Art isn’t supposed to be good

Art doesn't have to be good to be powerful || Photo by: Taelar Pollmann

 The quality of art is in the feeling it gives you, not in its technical superiority

Star Wars is a somewhat divisive franchise. While undeniably iconic and important, only around four of its eleven canon films (and that isn’t counting the non-canon ones such as the infamous Star Wars Holiday Special) are generally recognized to be good movies. Many Star Wars fans live lives of contradiction, both being able to label themselves as fans of the franchise and recognize that the majority of said franchise’s content is bad. To love Star Wars in spite of Star Wars like this is an act that hints at a more general reality about art. That is, not all art is good, but that doesn’t make it bad art. 

To put the argument into one sentence, some art can be made without technical talent and still have artistic value, while other art can be made with plenty of technical talent and not have artistic value. This artistic value comes from the passion put into the art, which can be taken out of it by those who experience it. To return to Star Wars, the prequels were made poorly by a man with passion for the series, and as a result many look upon the prequels fondly despite knowing that they are not good. Meanwhile, the recent Star Wars sequels were made by a company seeking to make a profit without any real motive to create good art, which has resulted in movies that are clearly made without passion and hold little artistic value as a result. 

The Shaggs, a band with quite an interesting story, produced what was, in a way, music that was good because it was bad. They were a group of sisters raised to be famous musicians by a man who knew nothing about music, and since they themselves knew nothing about music, this sort of separation from the rest of the art form bred a unique sound that was genuinely authentic since the sisters had no tangible way to gauge what the world would think of them. They barely knew how to play their instruments, sang off key, and had poor songwriting abilities,  yet they became famous for their hard work, authenticity, and ability to push boundaries by not understanding where those boundaries were to begin with. What they made was, to most people, bad and painful to listen to. Still, it held artistic value because of the passion and authenticity put into it, which listeners could then get out of it.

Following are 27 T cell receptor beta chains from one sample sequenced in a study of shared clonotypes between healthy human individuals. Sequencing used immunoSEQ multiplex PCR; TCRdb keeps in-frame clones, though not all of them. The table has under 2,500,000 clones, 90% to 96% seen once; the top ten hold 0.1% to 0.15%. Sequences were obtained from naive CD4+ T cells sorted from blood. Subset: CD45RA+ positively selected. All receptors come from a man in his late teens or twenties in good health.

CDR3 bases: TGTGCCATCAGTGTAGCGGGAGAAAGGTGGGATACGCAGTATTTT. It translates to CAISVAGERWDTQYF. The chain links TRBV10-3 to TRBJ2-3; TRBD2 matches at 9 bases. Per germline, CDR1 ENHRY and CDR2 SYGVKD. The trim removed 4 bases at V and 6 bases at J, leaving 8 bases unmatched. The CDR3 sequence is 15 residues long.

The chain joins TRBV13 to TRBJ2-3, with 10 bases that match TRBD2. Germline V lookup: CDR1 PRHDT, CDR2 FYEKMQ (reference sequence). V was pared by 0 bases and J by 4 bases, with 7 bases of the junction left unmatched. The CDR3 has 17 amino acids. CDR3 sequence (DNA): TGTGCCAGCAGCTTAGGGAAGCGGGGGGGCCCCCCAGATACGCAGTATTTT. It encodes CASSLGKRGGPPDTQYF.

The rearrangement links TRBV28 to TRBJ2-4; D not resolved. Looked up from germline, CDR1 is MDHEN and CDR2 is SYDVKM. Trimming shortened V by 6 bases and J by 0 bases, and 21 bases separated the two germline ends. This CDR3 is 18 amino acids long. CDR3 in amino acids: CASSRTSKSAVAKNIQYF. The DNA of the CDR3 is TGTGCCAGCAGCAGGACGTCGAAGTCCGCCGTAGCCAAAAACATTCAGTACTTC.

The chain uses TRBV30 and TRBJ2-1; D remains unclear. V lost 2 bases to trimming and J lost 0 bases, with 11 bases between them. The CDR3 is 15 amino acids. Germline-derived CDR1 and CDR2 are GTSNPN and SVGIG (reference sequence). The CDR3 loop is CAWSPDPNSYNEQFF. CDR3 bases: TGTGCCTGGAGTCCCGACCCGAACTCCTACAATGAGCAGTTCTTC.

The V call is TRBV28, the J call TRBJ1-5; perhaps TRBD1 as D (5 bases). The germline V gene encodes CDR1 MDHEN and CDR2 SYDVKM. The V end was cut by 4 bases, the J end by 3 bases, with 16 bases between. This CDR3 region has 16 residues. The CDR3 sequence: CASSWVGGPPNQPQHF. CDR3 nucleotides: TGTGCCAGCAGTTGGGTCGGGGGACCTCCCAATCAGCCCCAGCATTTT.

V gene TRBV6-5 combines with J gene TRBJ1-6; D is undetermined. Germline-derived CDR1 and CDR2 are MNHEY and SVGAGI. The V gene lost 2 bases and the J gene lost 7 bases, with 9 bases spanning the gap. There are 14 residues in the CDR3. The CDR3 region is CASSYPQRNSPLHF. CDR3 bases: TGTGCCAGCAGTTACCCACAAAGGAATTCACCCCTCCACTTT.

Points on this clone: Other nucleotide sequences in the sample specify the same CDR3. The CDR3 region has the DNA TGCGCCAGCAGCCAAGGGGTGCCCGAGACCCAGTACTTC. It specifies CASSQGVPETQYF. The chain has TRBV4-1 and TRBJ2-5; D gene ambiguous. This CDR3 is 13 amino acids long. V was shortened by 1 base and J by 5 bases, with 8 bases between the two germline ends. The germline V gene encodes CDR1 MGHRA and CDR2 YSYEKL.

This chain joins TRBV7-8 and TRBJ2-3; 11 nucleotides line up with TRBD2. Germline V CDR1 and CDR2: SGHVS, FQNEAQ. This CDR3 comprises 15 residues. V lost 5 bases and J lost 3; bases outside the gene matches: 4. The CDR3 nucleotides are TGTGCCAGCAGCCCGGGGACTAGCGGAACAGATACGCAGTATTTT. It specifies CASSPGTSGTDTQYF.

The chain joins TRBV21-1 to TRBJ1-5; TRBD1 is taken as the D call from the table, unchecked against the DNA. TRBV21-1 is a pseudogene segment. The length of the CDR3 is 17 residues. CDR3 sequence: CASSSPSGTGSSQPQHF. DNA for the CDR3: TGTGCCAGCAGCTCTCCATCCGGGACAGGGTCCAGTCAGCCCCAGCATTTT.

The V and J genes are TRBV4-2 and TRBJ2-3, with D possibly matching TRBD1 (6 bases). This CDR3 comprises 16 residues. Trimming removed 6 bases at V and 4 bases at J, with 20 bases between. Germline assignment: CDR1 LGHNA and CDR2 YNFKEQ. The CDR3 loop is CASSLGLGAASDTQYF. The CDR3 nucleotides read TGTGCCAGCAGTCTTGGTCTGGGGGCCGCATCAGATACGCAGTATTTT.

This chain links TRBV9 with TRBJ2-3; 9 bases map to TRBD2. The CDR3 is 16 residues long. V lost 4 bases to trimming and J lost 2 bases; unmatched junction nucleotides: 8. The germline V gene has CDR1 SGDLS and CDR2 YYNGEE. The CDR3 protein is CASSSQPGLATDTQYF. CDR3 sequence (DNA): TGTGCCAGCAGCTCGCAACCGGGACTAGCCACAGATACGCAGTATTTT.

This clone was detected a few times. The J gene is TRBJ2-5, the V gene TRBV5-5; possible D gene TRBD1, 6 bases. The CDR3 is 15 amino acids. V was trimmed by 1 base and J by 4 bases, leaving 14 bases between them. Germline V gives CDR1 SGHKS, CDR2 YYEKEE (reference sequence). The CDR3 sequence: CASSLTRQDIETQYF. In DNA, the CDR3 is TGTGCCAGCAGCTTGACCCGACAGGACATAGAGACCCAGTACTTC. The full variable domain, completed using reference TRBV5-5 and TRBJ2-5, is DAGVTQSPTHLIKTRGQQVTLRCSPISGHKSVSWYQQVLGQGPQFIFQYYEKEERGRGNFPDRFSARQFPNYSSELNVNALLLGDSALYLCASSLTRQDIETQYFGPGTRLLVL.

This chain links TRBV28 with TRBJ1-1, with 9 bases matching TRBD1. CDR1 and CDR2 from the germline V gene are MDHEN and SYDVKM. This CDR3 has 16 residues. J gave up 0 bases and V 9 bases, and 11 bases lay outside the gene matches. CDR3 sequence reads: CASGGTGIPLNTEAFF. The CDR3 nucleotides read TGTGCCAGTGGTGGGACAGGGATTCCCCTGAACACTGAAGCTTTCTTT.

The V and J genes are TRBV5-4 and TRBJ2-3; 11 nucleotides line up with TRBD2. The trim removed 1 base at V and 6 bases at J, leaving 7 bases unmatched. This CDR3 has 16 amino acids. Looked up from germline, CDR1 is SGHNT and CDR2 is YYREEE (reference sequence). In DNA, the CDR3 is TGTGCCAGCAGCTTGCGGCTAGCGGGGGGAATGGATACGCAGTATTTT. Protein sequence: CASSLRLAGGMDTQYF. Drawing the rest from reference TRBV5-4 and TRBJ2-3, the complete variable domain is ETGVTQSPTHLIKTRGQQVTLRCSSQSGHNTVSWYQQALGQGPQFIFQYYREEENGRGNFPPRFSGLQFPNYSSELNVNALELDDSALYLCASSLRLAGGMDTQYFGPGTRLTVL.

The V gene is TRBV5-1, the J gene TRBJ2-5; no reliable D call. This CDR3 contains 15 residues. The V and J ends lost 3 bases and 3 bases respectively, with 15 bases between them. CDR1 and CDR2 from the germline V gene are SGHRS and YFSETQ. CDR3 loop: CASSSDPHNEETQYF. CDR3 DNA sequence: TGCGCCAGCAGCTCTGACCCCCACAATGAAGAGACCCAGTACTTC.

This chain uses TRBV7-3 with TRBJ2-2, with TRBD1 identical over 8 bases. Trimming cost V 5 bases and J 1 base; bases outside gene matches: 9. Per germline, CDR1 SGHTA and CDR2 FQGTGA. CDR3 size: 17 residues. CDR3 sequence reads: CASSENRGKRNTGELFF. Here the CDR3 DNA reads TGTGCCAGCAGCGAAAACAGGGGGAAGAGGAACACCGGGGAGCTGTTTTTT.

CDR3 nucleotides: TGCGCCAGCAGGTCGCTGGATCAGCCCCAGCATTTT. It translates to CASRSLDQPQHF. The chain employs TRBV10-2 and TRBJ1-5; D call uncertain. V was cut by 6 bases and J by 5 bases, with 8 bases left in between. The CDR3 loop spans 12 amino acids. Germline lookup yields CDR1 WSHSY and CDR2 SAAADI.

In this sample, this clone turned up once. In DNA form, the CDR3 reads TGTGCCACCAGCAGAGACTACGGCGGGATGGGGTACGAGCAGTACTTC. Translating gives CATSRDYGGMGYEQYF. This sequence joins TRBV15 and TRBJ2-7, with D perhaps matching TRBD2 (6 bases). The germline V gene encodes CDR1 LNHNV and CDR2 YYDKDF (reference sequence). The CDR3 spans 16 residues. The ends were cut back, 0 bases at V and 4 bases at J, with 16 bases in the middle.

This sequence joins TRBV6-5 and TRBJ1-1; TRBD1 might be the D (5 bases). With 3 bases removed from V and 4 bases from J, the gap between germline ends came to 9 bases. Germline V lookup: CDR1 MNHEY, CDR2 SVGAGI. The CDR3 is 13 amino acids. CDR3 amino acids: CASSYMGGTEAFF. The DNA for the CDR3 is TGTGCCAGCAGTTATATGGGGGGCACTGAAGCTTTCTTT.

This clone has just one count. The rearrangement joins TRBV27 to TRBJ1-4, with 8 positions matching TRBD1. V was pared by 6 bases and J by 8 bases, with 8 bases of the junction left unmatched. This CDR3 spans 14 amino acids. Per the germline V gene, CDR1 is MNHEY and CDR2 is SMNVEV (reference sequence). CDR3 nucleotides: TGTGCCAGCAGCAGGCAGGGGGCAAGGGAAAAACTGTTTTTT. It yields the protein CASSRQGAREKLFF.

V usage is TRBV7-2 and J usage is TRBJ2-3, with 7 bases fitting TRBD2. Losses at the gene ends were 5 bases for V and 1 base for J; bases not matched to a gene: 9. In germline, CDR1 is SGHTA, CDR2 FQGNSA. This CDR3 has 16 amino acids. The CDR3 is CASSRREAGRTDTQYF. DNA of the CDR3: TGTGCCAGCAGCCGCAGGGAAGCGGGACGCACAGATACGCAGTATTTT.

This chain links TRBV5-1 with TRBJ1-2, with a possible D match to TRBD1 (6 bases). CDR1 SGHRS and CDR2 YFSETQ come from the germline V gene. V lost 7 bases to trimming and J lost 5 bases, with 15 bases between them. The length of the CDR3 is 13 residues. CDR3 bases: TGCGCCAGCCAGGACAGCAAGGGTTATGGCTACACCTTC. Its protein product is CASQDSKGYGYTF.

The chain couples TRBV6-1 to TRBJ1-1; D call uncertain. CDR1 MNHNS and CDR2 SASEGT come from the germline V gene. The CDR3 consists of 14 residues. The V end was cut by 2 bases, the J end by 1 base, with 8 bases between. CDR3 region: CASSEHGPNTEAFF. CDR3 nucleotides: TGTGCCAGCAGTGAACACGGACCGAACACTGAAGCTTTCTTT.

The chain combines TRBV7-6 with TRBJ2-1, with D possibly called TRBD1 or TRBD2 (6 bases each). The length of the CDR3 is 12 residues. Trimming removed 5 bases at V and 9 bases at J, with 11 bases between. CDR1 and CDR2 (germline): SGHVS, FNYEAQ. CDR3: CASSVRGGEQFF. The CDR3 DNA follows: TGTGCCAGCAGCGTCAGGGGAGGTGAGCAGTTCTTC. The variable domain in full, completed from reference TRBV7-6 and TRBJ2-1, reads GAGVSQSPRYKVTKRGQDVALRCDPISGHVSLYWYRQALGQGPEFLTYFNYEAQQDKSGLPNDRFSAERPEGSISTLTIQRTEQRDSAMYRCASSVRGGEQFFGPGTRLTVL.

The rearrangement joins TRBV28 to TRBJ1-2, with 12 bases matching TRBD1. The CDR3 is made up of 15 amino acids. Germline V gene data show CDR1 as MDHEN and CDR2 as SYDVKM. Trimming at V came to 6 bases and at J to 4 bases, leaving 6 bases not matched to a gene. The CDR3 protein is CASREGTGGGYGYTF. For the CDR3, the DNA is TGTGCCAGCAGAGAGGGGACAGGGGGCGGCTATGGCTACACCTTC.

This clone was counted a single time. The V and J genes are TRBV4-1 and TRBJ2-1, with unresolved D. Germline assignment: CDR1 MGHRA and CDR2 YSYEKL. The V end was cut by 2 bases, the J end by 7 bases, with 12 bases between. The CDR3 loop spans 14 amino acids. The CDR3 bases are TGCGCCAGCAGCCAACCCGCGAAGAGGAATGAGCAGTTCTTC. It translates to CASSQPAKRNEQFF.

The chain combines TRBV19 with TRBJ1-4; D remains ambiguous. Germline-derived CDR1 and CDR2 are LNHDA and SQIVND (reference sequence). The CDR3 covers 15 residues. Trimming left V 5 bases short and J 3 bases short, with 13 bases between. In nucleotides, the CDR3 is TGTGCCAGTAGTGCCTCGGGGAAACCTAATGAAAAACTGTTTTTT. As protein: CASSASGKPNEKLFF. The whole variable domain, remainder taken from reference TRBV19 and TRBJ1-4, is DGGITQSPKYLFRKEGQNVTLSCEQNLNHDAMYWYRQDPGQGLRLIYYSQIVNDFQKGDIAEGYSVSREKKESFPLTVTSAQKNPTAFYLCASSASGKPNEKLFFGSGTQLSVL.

It’s quite difficult to measure art at the end of the day because it is so subjective. One can look at technique and whatnot, but that’s just one measurement. You can make a technically flawless piece of art with no soul in it whatsoever and it isn’t going to be good art because there is no feeling to communicate. Art is about the emotion and care that’s put into it, which allows the audience to receive emotion and care from it. While art criticism is valuable for its own reasons, much of it is unable to accurately judge a work of art since the quality of that art is not always something that can or should be put into words. 

1 thought on “Art isn’t supposed to be good

  1. Art IS supposed to be good.

    I certainly understand and appreciate Diego’s larger point that soul and passion are important in order to move the audience. But it’s wrong to assume that the technical piece is trivial. The technical piece is the foundation upon which good art sits. It’s what allows creativity to be seen and appreciated by a wider audience.

    Revisiting your Star Wars example, the prequels were still a world-class film production. They had world-class set design, costume design, special effects, acting, sound design, and score. Even the writing, poor as it was, was still better than the VAST majority of films that have been made (I can’t believe I said something good about the prequels). 99% of filmmakers have and will never make a movie as technically sound as the Star Wars prequels. However, we consider them technically poor because we are comparing them to the Godfather, Casablanca and other great films, which are in the top .000001% of movies made. Comparing the top 1% to the top .00001%, it can seem like there is a huge variance in technical talent. But we forget to account for how much better the 1% is to the thousands of movies that are made that we never see or hear about. Why? Because they’re not technically well made.

    Put another way, this is like saying that physical talent isn’t as important as effort in professional sports because a middling major league baseball player can still help his team win with heart, even if he isn’t as talented as Mike Trout. But that player is still technically better than 99.9999% of all people at baseball. His heart doesn’t mean anything if he can’t play well enough to get to the majors.

    And why are the original Star Wars movies still considered timeless classics? Because they combined both world-class technical AND creative achievement. They simply would not have the same artistic merit if the lighting was bad, the actors flubbed their lines, the editing was poor, and the script was badly written. The technical achievement is what allows us to see the artistic value.

Leave a Reply

Your email address will not be published. Required fields are marked *